This sentiment continues in a sing-along chorus, ending on the message that “we always find our way back home.” Into the second verse, the two friends reminisce about the memories of “cheap sunglasses/Red Bull and minivans/And people who had your back when the world didn’t understand.” Now that time has passed and their experiences have returned them to the place where they started, they two realize that despite the changes and much like they began their night, “we’ll still be raising our cups to the same damn things.” It’s a concrete story and one that I’m sure is relatable on more than one level to  Grammer’s core audience. While many recent acts have cruised into that pop-folk crossover, this single, thankfully, does not sound as forced and should be enjoyed for what it is: a nice song with a positive vibe.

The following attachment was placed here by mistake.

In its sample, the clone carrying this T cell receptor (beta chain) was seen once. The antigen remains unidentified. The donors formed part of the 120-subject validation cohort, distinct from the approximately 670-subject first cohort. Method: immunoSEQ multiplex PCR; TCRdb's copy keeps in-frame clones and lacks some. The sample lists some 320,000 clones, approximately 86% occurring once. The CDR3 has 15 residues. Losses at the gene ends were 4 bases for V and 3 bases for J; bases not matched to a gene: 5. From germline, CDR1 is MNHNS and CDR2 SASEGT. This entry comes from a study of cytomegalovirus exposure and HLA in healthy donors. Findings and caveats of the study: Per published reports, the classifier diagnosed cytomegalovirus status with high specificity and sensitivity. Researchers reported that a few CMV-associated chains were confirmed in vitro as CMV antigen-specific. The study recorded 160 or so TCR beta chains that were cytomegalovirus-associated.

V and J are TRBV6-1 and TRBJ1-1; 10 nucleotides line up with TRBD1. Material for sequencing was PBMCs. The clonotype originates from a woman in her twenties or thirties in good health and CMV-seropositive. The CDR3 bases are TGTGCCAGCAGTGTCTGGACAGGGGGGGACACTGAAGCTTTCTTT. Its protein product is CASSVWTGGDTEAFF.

Even though the material is worthy of being a hit and I’m sure his base will come out when the song is up for downloading, the radio situation is a little bit concerning at the moment. S-Curve doesn’t have as much pull at radio as it did a few years ago with acts like Duran Duran and We The Kings, mostly because the landscape of the formats have changed and so have the panels in terms of their ratios of large company stations versus independent ones. However, given that Grammer is one of their bigger artists at the moment, perhaps they’ll be able to build up their resources in order to deliver on giving him a proper leadoff to his second album.

Look out for “Back Home” on a radio station playlist near you when it’s serviced later this week and be sure to support the latest project from Andy Grammer by downloading his new single when it hits digital retailers on Tuesday.